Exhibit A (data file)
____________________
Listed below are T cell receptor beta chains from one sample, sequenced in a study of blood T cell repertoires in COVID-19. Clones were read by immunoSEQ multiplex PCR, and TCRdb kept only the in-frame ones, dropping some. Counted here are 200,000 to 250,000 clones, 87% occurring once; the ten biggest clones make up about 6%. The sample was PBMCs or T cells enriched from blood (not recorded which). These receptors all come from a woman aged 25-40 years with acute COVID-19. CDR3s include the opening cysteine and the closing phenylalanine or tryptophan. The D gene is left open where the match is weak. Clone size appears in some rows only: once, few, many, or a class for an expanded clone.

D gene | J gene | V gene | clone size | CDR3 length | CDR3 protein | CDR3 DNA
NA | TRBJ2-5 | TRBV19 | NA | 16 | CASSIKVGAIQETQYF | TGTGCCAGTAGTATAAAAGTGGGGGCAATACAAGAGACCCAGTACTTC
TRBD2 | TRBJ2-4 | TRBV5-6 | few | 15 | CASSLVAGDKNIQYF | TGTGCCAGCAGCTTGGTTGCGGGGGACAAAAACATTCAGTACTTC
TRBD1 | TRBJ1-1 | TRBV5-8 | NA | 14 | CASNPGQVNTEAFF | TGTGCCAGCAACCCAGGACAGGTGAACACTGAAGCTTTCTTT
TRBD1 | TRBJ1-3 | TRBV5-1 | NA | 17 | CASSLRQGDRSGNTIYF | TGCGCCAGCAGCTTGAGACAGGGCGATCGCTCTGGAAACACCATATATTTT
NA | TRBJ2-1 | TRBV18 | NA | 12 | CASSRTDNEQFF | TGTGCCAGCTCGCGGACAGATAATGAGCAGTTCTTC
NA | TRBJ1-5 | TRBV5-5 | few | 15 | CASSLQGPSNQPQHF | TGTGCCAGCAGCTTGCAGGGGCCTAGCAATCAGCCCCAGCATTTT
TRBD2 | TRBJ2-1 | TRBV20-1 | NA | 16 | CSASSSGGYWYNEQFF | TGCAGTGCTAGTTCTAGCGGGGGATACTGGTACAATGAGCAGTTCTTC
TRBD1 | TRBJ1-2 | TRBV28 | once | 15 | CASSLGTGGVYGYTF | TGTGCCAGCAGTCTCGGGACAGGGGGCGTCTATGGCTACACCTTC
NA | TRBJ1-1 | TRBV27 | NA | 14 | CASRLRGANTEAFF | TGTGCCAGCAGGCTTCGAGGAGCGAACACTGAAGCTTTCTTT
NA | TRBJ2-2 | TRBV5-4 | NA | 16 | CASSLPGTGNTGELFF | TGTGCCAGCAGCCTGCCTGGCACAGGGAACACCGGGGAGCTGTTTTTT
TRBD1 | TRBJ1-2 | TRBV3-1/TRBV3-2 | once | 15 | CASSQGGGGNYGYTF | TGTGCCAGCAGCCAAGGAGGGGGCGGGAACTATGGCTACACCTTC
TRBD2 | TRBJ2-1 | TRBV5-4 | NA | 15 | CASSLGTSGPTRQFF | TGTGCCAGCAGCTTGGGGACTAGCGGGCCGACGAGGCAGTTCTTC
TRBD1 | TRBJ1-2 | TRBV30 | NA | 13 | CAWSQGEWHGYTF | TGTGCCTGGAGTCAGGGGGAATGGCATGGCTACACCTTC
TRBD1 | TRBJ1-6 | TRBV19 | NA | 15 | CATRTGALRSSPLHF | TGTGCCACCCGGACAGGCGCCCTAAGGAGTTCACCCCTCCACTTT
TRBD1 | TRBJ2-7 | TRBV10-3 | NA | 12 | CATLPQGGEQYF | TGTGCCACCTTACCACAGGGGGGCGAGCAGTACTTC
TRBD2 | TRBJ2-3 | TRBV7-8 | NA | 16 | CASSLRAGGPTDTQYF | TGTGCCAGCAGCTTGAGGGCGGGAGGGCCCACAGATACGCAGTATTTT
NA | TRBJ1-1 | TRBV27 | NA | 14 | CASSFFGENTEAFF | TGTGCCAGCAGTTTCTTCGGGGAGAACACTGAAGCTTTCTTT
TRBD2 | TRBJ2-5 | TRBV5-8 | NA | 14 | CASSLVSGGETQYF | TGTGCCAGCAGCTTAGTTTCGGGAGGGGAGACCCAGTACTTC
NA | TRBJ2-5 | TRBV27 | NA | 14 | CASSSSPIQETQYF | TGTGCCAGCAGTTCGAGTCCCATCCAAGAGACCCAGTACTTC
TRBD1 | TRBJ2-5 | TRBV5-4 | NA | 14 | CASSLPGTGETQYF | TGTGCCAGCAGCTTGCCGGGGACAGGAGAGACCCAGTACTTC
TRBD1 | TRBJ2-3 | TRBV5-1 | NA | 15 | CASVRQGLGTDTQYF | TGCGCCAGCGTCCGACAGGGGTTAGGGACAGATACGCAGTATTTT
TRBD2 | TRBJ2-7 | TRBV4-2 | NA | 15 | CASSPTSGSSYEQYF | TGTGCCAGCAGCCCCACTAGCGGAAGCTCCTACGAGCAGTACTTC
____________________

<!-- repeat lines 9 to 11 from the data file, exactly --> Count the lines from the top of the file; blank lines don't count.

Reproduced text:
TRBD2 | TRBJ2-1 | TRBV20-1 | NA | 16 | CSASSSGGYWYNEQFF | TGCAGTGCTAGTTCTAGCGGGGGATACTGGTACAATGAGCAGTTCTTC
TRBD1 | TRBJ1-2 | TRBV28 | once | 15 | CASSLGTGGVYGYTF | TGTGCCAGCAGTCTCGGGACAGGGGGCGTCTATGGCTACACCTTC
NA | TRBJ1-1 | TRBV27 | NA | 14 | CASRLRGANTEAFF | TGTGCCAGCAGGCTTCGAGGAGCGAACACTGAAGCTTTCTTT